From the day Accra became the capital of Ghana in 1877, the city has become Ghana and nothing appears to have changed that mentality in spite of the much-touted decentralisation policy of various governments.
The attitude of many people in responsible positions and institutions including central government itself is that unless you live in or operate from Accra, you do not get a look-in when it comes to national affairs.
There are numerous instances when one company in Accra is given a government contract that covers the entire country even though there are contractors in other cities, towns and villages in Ghana who could have also been given parts of the contract covering their locality.
Major road networks in parts of the country (eg. Sofoline/Abuakwa in Kumasi, Suhum on the Accra/Kumasi road) were started many years ago but there are no signs that they will ever be completed anytime soon. Yet, another new major road project has started in Accra at the Kwame Nkrumah Circle. Just because it is in Accra, time and resources have been put into it and will surely be completed and probably even on time.
Accra benefits from an undue share of national resources to the extent that the city will forever continue to attract new residents (both young and old) from other parts of the country. That, in itself, will continue to put pressure on Accra in terms of infrastructure; the cost of living in Accra will also continue to rise.
Contribution to National affairs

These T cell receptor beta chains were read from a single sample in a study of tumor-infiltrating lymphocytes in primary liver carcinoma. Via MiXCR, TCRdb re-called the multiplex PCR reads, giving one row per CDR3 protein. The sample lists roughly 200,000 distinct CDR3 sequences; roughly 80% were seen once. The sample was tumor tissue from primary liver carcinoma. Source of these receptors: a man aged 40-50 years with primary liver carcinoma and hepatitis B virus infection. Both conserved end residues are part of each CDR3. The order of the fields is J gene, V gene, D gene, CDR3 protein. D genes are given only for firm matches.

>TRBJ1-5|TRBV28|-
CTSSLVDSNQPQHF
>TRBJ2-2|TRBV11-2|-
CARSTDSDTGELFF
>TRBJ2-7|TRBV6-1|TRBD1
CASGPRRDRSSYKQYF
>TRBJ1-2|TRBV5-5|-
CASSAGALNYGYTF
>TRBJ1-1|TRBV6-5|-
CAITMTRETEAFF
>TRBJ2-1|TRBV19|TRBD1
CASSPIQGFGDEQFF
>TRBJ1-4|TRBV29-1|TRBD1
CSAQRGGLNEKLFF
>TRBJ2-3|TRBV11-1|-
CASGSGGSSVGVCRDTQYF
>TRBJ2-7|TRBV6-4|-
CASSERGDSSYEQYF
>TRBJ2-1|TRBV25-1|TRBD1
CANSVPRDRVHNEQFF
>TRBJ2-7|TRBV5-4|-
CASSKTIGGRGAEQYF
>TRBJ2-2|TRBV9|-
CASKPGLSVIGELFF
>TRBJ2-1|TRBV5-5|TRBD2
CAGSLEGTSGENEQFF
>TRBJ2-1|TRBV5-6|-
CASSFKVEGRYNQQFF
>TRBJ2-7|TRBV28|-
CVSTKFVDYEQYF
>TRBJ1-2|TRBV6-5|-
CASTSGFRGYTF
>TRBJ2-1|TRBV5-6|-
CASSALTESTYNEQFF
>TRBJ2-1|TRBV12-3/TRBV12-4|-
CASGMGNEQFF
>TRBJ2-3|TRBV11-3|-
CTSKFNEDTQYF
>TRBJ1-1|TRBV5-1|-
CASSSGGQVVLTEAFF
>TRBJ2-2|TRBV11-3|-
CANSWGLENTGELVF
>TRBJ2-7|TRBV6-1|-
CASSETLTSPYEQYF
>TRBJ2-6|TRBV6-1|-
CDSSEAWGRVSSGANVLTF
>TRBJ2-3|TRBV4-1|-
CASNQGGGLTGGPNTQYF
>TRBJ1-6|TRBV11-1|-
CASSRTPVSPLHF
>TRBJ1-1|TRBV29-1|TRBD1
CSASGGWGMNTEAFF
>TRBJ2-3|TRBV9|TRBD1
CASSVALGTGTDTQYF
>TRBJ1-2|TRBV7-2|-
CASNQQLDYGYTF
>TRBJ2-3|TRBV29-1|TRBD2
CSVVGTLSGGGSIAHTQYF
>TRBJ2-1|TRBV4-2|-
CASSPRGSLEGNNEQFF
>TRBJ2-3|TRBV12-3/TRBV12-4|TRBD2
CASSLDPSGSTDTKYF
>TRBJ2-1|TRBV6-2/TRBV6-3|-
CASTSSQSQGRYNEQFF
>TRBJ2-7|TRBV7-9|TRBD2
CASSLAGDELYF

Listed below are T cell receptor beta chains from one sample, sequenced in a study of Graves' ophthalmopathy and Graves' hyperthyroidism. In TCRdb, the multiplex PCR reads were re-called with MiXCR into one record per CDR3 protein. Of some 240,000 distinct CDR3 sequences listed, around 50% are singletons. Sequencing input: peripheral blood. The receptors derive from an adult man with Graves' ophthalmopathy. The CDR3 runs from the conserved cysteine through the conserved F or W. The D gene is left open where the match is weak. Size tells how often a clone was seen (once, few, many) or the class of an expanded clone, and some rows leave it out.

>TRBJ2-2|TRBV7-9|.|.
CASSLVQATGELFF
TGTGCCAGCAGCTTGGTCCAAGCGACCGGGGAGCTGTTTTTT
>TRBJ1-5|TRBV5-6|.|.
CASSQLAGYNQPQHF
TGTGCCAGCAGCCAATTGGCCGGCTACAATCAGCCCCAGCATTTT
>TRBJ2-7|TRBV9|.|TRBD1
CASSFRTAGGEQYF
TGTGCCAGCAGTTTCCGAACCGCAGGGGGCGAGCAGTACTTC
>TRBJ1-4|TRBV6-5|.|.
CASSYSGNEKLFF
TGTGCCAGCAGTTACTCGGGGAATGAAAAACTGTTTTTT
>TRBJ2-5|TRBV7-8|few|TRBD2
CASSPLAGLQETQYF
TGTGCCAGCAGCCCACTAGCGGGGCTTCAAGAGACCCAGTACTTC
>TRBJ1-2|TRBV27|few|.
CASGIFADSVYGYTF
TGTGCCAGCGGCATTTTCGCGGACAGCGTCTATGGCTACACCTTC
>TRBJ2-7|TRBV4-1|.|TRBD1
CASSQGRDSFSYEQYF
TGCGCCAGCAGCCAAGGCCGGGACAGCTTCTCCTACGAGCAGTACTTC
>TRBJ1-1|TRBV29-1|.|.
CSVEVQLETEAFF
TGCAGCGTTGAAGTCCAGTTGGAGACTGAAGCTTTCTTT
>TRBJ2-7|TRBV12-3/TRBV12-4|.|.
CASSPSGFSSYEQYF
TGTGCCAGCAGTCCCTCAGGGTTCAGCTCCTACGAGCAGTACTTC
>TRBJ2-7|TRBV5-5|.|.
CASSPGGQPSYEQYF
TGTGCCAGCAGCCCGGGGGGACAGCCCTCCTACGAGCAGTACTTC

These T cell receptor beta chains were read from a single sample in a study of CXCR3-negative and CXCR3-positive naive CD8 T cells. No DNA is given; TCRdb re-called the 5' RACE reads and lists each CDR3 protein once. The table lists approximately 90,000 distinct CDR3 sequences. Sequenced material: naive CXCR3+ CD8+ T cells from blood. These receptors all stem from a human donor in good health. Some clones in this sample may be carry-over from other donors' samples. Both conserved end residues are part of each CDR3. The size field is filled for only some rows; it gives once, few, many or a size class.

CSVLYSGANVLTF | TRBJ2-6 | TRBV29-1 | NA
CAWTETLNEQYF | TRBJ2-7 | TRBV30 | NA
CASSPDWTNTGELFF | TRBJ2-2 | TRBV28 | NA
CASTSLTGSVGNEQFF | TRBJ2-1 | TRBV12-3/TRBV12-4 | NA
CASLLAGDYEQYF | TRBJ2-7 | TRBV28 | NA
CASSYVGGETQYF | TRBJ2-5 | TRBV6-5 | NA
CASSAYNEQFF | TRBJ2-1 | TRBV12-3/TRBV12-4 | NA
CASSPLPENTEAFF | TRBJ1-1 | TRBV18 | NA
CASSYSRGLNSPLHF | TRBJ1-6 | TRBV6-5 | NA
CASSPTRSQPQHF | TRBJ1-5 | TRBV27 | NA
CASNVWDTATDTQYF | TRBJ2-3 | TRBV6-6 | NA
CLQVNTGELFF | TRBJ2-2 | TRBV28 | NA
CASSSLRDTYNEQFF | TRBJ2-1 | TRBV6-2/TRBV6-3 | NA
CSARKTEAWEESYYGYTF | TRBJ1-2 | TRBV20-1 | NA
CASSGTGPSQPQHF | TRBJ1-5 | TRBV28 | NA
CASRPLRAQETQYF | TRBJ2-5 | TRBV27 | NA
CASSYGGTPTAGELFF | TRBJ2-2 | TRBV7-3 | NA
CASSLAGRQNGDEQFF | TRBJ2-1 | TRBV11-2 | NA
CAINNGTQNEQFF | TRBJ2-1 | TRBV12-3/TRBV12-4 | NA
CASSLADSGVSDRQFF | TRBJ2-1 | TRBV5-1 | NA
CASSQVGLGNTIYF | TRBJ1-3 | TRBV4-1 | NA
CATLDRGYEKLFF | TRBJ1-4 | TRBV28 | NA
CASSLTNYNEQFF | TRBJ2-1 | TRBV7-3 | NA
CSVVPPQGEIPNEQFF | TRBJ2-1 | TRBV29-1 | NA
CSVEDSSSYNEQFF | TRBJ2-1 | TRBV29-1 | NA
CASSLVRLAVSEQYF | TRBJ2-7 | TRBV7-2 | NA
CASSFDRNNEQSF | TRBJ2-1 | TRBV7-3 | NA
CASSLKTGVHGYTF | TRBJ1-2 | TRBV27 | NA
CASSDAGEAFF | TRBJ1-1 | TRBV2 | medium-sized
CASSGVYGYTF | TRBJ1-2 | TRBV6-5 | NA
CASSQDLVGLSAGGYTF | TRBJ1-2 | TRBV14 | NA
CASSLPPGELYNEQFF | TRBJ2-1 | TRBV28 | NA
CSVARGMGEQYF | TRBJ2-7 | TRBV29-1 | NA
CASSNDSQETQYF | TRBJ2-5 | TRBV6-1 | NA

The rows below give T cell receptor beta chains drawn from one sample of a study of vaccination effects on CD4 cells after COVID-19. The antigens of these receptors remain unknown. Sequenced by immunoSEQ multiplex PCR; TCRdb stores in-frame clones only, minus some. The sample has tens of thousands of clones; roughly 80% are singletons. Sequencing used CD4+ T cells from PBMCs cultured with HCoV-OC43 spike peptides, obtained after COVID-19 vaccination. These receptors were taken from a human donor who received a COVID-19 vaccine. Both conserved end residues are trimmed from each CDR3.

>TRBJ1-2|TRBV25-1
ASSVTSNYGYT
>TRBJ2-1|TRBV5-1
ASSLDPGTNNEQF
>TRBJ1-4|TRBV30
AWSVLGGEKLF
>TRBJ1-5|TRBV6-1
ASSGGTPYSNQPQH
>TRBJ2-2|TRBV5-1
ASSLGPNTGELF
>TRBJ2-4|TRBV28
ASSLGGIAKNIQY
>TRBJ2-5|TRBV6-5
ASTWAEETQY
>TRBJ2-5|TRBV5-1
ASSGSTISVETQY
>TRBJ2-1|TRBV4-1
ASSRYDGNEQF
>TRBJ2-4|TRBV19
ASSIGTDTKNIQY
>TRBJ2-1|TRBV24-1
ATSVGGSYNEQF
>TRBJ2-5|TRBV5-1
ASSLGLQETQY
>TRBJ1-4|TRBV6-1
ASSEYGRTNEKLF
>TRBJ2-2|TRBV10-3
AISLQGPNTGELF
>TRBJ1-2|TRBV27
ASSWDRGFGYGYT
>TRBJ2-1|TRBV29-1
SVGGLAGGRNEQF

Even the history of national commissions or committees is replete with instances of being composed of exclusively people who are either ordinarily resident or based in Accra, as if people who live in other cities, towns and villages are not capable of making any contribution to national affairs.
Just one example would suffice. The Sports Minister , Mr Mahama Ayariga, on the authority of President John Mahama, recently appointed an 11-member committee with six ambassadors to serve as Ghana’s bid committee to ensure that the nation wins the right to host the 2017 Africa Football Cup of Nations.
The committee has completed its work paving the way for Ghana to officially submit her bid to host the 2017 Orange Africa Cup of Nations to the headquarters of the Confederation of Africa Football (CAF) in Cairo, Egypt on time.
The assignment given to this committee and the ambassadors was about football and it is an undeniable fact that Kumasi, by virtue of being the headquarters of Asante Kotoko Football Club, has contributed immensely to football in Ghana since 1935. At the very least, football experts in Kumasi should have been represented on this committee, not to talk of other cities and towns who have equally competent and able football administrators, managers and experts.
Traditionalists may argue that distance between cities and towns may pose challenges to all Ghana commissions and committees. It might be argued also that the period within which the committee was expected to put the bid together was too short for it to involve persons who reside or are based outside Accra.
Both arguments cannot stand, as modern technology has a cure for most of these challenges. Besides, where there is a will there is a way.
Was it a mere oversight on the part of the government or the usual mentality of ‘you have to be in Accra to matter’ which prompted the appointment of only people who are either resident or based in Accra?
Whatever the reason, this mentality must change. Resources, both human and otherwise, are scattered all over the country. Let us not continue to think and conduct our business as if Accra is the only place in Ghana which matters.
• The author is an ethical governance expert.
Source: Kwabena Fosu-Mensah
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